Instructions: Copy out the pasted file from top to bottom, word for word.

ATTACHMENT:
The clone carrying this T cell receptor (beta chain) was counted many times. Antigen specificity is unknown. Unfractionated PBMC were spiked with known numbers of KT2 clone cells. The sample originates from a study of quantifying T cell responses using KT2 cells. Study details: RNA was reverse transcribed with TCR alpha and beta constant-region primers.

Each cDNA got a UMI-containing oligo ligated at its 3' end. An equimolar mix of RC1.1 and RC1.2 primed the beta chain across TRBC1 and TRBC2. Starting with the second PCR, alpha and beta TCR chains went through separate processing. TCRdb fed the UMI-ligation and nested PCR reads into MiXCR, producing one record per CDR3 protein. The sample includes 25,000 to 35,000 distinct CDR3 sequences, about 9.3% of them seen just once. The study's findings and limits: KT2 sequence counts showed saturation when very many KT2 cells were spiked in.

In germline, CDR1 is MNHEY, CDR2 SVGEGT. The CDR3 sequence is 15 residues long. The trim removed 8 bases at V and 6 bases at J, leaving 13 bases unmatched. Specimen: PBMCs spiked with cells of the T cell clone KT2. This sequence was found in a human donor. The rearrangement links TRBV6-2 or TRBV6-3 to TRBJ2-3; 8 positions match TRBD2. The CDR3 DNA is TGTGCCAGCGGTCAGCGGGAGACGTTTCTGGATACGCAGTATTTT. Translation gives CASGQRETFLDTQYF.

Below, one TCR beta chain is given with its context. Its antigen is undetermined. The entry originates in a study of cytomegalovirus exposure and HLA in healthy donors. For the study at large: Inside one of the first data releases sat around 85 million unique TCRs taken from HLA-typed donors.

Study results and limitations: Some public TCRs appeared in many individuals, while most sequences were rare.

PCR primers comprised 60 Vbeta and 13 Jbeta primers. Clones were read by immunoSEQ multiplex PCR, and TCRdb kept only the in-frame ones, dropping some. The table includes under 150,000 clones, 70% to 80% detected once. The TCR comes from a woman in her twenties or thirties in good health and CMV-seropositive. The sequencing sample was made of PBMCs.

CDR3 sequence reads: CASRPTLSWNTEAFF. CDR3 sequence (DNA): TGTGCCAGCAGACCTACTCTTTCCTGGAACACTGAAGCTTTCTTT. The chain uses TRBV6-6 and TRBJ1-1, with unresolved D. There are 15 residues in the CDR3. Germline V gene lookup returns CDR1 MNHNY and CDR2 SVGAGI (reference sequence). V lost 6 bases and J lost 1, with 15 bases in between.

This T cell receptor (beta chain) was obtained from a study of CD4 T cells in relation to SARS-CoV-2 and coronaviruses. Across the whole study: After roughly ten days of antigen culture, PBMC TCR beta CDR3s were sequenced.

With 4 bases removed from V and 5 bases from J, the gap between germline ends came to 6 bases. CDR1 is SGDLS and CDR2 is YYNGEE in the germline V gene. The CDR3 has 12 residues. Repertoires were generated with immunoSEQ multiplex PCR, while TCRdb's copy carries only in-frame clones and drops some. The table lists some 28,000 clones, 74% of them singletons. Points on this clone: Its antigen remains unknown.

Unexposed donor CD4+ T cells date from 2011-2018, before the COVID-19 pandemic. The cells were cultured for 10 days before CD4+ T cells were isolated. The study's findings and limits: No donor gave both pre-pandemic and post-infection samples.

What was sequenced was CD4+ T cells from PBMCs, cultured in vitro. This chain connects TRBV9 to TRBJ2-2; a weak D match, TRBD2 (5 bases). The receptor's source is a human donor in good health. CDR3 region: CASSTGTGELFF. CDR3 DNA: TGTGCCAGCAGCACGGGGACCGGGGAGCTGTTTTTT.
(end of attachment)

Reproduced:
The clone carrying this T cell receptor (beta chain) was counted many times. Antigen specificity is unknown. Unfractionated PBMC were spiked with known numbers of KT2 clone cells. The sample originates from a study of quantifying T cell responses using KT2 cells. Study details: RNA was reverse transcribed with TCR alpha and beta constant-region primers.

Each cDNA got a UMI-containing oligo ligated at its 3' end. An equimolar mix of RC1.1 and RC1.2 primed the beta chain across TRBC1 and TRBC2. Starting with the second PCR, alpha and beta TCR chains went through separate processing. TCRdb fed the UMI-ligation and nested PCR reads into MiXCR, producing one record per CDR3 protein. The sample includes 25,000 to 35,000 distinct CDR3 sequences, about 9.3% of them seen just once. The study's findings and limits: KT2 sequence counts showed saturation when very many KT2 cells were spiked in.

In germline, CDR1 is MNHEY, CDR2 SVGEGT. The CDR3 sequence is 15 residues long. The trim removed 8 bases at V and 6 bases at J, leaving 13 bases unmatched. Specimen: PBMCs spiked with cells of the T cell clone KT2. This sequence was found in a human donor. The rearrangement links TRBV6-2 or TRBV6-3 to TRBJ2-3; 8 positions match TRBD2. The CDR3 DNA is TGTGCCAGCGGTCAGCGGGAGACGTTTCTGGATACGCAGTATTTT. Translation gives CASGQRETFLDTQYF.

Below, one TCR beta chain is given with its context. Its antigen is undetermined. The entry originates in a study of cytomegalovirus exposure and HLA in healthy donors. For the study at large: Inside one of the first data releases sat around 85 million unique TCRs taken from HLA-typed donors.

Study results and limitations: Some public TCRs appeared in many individuals, while most sequences were rare.

PCR primers comprised 60 Vbeta and 13 Jbeta primers. Clones were read by immunoSEQ multiplex PCR, and TCRdb kept only the in-frame ones, dropping some. The table includes under 150,000 clones, 70% to 80% detected once. The TCR comes from a woman in her twenties or thirties in good health and CMV-seropositive. The sequencing sample was made of PBMCs.

CDR3 sequence reads: CASRPTLSWNTEAFF. CDR3 sequence (DNA): TGTGCCAGCAGACCTACTCTTTCCTGGAACACTGAAGCTTTCTTT. The chain uses TRBV6-6 and TRBJ1-1, with unresolved D. There are 15 residues in the CDR3. Germline V gene lookup returns CDR1 MNHNY and CDR2 SVGAGI (reference sequence). V lost 6 bases and J lost 1, with 15 bases in between.

This T cell receptor (beta chain) was obtained from a study of CD4 T cells in relation to SARS-CoV-2 and coronaviruses. Across the whole study: After roughly ten days of antigen culture, PBMC TCR beta CDR3s were sequenced.

With 4 bases removed from V and 5 bases from J, the gap between germline ends came to 6 bases. CDR1 is SGDLS and CDR2 is YYNGEE in the germline V gene. The CDR3 has 12 residues. Repertoires were generated with immunoSEQ multiplex PCR, while TCRdb's copy carries only in-frame clones and drops some. The table lists some 28,000 clones, 74% of them singletons. Points on this clone: Its antigen remains unknown.

Unexposed donor CD4+ T cells date from 2011-2018, before the COVID-19 pandemic. The cells were cultured for 10 days before CD4+ T cells were isolated. The study's findings and limits: No donor gave both pre-pandemic and post-infection samples.

What was sequenced was CD4+ T cells from PBMCs, cultured in vitro. This chain connects TRBV9 to TRBJ2-2; a weak D match, TRBD2 (5 bases). The receptor's source is a human donor in good health. CDR3 region: CASSTGTGELFF. CDR3 DNA: TGTGCCAGCAGCACGGGGACCGGGGAGCTGTTTTTT.